DEFINITION OF VITAMIN D DEFICIENCY IN SCHOOLCHILDREN: SYSTEMATIC REVIEW WITH META-ANALYSIS.Arq Gastroenterol. 2019 Oct-Dec; 56(4):425-430.AG
Vitamin D deficiency is being recognized as a pandemic due to the volume of people affected by the deficiency and the number of illnesses generated or stimulated by the deficiency. There is a lack of consensus in the literature on what is considered vitamin D deficiency [25(OH)D].
This review brings together the most common levels of 25(OH)D found in healthy schoolchildren and what is considered deficient.
This systematic review was based on the literature accessed from the electronic databases: MEDLINE, EMBASE, LILACS, SCOPUS and WEB OF SCIENCE. The following descriptors were used in English, Portuguese and Spanish: "Vitamin D"; "Vitamin D deficiency"; "Nutritional Supplements" as well as all their synonyms. The meta-analysis was performed considering the random model. Inclusion criteria: healthy children aged 6 to 12 years, studies that had vitamin D levels, defined vitamin D deficiency.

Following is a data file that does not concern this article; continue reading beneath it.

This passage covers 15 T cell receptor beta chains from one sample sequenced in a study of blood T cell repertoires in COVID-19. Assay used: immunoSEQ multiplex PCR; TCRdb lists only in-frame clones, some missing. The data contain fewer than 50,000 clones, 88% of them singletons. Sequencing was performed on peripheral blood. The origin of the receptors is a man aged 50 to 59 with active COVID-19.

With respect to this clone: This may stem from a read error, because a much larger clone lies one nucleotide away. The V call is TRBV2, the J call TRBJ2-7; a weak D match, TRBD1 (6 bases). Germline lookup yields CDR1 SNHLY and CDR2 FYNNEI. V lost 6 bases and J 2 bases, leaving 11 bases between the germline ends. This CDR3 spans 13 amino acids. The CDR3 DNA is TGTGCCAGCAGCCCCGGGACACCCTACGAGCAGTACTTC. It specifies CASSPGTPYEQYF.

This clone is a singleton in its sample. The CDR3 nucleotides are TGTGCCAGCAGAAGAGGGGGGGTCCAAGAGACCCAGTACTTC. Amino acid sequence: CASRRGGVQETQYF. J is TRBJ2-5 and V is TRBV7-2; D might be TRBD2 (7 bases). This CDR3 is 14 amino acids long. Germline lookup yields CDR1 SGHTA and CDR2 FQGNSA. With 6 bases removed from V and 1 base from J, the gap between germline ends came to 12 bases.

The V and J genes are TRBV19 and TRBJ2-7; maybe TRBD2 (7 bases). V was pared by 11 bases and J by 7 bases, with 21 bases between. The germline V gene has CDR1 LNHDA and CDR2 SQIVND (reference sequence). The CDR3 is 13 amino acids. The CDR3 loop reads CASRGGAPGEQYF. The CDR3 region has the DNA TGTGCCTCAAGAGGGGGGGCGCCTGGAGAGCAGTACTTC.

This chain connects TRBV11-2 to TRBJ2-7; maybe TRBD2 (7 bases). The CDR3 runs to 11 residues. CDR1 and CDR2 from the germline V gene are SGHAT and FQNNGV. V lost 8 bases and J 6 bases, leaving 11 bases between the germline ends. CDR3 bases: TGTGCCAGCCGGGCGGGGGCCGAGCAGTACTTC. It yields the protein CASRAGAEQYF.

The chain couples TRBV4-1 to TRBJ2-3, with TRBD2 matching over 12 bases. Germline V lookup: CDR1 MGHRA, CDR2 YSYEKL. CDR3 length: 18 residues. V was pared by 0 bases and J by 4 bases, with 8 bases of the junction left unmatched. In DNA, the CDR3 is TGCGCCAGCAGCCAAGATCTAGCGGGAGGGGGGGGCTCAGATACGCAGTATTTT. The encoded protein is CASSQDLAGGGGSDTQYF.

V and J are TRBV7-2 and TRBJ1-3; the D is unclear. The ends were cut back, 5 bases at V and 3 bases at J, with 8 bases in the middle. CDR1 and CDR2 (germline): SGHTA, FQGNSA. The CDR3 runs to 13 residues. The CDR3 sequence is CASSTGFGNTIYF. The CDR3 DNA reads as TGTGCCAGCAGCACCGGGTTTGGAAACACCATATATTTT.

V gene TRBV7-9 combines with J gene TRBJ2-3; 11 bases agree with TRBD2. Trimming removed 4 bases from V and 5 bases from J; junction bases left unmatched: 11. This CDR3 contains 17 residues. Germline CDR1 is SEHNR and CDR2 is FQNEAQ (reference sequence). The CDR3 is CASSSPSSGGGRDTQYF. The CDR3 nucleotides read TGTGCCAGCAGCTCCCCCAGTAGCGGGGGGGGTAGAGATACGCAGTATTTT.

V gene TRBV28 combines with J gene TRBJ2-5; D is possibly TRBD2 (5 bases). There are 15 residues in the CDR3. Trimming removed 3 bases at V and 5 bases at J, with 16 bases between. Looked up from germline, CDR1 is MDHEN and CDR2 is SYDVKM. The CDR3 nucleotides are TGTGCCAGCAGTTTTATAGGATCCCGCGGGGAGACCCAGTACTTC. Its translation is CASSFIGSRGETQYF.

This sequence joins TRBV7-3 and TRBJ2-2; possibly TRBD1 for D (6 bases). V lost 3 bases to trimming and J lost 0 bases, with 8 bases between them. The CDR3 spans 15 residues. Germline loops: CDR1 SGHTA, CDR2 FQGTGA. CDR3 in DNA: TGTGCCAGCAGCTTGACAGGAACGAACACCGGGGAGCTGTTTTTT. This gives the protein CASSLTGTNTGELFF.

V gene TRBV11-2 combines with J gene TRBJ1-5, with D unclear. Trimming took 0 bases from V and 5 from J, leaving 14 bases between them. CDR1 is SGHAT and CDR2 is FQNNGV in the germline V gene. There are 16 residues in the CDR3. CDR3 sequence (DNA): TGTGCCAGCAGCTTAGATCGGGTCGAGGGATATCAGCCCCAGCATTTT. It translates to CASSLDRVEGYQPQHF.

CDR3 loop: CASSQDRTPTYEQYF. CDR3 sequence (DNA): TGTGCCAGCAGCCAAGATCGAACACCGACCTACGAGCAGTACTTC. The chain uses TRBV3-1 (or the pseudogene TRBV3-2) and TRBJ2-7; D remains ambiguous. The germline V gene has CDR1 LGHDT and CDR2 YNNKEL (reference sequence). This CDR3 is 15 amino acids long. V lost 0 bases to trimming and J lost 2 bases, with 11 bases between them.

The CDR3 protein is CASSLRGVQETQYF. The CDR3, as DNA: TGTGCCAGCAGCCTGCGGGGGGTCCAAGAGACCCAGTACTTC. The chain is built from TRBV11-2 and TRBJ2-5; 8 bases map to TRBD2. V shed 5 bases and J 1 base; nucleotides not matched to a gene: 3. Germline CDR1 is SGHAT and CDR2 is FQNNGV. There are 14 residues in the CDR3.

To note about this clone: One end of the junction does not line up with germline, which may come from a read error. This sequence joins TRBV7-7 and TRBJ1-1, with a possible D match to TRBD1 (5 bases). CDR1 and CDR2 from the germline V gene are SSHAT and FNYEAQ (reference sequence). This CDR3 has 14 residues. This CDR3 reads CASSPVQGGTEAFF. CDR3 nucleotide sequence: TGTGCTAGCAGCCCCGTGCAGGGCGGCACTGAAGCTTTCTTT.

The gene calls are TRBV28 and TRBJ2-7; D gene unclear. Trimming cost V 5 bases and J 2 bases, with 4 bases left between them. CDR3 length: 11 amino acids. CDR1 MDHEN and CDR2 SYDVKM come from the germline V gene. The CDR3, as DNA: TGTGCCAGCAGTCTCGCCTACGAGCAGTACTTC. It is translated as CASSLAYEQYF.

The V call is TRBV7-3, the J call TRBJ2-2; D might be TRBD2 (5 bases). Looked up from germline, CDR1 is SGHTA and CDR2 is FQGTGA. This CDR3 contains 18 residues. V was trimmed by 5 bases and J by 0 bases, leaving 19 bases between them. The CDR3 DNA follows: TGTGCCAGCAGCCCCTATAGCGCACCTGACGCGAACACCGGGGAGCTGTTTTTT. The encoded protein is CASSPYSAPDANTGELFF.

Of the 191 potentially eligible articles, only six articles were included, with 2618 students in total. The mean value of 25(OH)D was estimated at 18.11 ng/mL with 95% confidence interval. Among the articles found, three were considered deficiency levels below 20 ng/mL, one considered below 18 ng/mL, another below 15 ng/mL, and the latter below 11 ng/ mL. The prevalence of vitamin D deficiency among the articles was 48.6%, 7%, 98%, 64.63%, 19.5%, 28.4%, according to each classification used by the same.
The most common definition in the literature of 25(OH)D deficiency in schoolchildren was at levels below 20 ng/mL. No side effects have been reported in studies that used fortification and/or vitamin D supplementation. Daily supplementation is more effective than seasonal supplementation. However, more studies are needed to define what can be considered as optimal levels of 25(OH)D in children.